BIRMINGHAM, Ala. — An Alabama man has been charged with capital murder for allegedly killing his unborn child while beating his girlfriend.
According to reports, Reginald Sharp, 27, knocked his girlfriend to the ground in a domestic incident last July and then beat her with his fists and a belt. She was 26 weeks (six months) pregnant.
The woman was transported to St. Vincent’s Hospital, where her baby was stillborn the next day. The county coroner listed the child’s death as “intrauterine fetal demise due to compression of mother’s abdomen during an assault.”
Sharp was arrested in August, and was initially charged with assault, but last month, a grand jury indicted him of capital murder, as well as extreme indifference in committing the crime. His bond is now set at $300,000.
Defense attorney Roger Appell told local television station WALB that there are 38 states with laws pertaining to fetal homicide, but capital murder charges are rare.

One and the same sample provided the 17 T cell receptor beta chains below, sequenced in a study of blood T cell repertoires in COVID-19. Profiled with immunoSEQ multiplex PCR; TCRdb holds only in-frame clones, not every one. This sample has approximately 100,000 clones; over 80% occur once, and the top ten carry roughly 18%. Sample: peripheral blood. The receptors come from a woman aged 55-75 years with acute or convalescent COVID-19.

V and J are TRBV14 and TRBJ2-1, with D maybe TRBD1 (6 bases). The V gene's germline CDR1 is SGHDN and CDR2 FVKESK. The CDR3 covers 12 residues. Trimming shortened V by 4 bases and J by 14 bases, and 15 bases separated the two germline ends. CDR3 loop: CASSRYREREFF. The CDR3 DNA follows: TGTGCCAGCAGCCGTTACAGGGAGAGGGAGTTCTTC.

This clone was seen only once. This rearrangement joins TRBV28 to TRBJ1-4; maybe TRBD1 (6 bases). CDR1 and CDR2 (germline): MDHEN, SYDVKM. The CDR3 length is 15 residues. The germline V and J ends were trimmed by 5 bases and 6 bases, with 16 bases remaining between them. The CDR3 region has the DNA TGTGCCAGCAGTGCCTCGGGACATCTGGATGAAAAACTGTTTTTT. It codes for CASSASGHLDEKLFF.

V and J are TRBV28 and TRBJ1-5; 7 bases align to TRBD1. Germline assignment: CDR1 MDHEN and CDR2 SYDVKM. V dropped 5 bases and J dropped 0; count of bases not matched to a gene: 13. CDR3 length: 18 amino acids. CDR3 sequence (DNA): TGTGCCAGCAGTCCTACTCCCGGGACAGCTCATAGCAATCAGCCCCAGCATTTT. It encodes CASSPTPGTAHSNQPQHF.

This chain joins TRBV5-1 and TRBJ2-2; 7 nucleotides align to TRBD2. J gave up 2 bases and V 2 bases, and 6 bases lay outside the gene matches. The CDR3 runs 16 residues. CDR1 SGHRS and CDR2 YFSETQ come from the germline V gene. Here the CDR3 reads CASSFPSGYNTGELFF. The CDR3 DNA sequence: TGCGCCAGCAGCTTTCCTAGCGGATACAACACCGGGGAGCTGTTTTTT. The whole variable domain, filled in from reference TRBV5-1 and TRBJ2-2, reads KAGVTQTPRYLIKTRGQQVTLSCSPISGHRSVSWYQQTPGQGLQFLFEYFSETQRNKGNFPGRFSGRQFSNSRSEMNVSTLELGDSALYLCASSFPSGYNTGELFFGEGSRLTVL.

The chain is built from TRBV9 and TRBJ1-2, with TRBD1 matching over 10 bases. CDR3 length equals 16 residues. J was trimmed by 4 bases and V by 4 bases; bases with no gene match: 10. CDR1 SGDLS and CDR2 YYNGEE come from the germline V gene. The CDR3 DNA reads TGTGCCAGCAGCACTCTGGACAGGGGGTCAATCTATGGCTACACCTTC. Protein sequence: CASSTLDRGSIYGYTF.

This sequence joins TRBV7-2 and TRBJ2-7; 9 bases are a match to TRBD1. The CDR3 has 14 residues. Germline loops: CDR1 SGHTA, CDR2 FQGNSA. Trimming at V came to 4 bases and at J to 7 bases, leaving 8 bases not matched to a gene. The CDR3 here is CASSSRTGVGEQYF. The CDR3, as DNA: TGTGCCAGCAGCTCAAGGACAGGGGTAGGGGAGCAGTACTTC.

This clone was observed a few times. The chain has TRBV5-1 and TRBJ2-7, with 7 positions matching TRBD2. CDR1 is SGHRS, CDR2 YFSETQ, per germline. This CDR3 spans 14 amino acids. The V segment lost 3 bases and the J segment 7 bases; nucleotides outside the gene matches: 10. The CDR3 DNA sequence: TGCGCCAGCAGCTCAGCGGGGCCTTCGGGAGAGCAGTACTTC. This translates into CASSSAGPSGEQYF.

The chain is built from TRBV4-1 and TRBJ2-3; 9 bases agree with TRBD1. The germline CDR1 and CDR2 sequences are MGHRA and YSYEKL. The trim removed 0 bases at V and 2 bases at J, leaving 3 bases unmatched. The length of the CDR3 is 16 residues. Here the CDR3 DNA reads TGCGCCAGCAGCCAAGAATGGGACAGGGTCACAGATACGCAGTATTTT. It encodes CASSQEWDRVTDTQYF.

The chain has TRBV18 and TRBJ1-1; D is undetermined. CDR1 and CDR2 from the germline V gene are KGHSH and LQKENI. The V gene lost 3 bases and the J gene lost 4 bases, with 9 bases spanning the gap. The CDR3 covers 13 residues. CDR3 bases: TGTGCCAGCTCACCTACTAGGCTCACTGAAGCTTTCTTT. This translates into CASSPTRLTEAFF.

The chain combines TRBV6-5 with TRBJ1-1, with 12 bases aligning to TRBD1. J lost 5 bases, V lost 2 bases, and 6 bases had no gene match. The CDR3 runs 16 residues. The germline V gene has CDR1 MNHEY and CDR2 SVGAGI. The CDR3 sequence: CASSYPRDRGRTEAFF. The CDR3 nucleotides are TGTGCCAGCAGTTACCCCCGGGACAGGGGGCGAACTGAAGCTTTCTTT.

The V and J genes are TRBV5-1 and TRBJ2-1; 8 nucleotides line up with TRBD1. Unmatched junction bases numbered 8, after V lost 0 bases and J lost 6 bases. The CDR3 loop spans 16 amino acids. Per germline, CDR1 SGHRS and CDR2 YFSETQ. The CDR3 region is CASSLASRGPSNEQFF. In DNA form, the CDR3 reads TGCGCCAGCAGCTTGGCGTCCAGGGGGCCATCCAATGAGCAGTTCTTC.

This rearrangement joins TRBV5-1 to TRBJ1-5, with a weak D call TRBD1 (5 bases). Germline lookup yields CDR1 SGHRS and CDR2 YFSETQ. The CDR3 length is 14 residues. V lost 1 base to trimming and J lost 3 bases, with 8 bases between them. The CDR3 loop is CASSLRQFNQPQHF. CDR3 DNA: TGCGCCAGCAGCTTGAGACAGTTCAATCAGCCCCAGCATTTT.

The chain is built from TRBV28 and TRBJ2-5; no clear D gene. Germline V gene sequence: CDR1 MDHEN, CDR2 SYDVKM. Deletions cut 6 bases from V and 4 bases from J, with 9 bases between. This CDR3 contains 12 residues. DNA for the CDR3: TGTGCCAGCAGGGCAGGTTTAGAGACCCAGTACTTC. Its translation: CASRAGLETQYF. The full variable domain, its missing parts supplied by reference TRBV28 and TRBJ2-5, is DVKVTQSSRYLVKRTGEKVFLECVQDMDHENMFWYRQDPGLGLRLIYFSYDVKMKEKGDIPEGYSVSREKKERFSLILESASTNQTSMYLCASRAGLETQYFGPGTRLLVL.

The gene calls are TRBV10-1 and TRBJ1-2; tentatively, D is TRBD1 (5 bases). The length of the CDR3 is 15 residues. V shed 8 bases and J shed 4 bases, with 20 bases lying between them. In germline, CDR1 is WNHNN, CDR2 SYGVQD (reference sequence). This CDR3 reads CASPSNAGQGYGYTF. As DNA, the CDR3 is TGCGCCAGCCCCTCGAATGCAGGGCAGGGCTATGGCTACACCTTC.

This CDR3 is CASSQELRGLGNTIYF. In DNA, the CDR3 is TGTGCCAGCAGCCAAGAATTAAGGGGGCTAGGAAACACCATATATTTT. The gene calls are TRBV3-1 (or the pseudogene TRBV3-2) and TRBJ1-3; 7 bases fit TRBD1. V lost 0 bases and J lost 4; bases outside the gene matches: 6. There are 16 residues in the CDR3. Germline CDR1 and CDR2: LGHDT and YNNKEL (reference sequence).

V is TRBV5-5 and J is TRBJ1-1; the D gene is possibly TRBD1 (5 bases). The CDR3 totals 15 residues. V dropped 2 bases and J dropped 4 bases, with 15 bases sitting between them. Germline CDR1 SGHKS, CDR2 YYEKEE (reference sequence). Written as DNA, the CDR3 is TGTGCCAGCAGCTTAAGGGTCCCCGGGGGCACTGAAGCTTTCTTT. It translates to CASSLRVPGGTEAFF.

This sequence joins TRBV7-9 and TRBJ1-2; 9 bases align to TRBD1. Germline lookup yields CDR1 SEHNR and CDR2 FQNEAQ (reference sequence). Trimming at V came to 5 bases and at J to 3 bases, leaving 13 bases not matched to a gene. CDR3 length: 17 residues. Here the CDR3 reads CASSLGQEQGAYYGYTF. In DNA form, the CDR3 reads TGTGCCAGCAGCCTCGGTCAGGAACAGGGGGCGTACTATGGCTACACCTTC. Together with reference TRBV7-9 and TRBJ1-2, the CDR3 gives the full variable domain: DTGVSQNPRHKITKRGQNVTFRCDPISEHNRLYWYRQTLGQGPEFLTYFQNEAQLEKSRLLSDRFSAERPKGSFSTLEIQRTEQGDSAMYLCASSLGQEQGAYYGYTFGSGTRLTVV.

As previously reported, in December, the Alabama Supreme Court ruled that a woman’s wrongful death lawsuit against an OB/GYN accused of contributing to the death of her unborn child may proceed. It declared that unborn children are human beings whether or not at the point of viability and therefore are entitled to legal protection.
The court largely based its decision on an amendment in Alabama’s Homicide Act, which “changed the definition of a ‘person’ who could be a victim of homicide to include ‘an unborn child in utero at any stage of development, regardless of viability.”
“Unborn children, whether they have reached the ability to survive outside their mother’s womb or not, are human beings and thus persons entitled to the protections of the law—both civil and criminal,” also read a concurrence from Justice Thomas Parker. “It should be all the more intolerable in Alabama, where the express, emphatic public policy of our state is to uphold the value of unborn life.”
“Members of the judicial branch of Alabama should do all within their power to dutifully ensure that the laws of Alabama are applied equally to protect the most vulnerable members of our society, both born and unborn,” he said.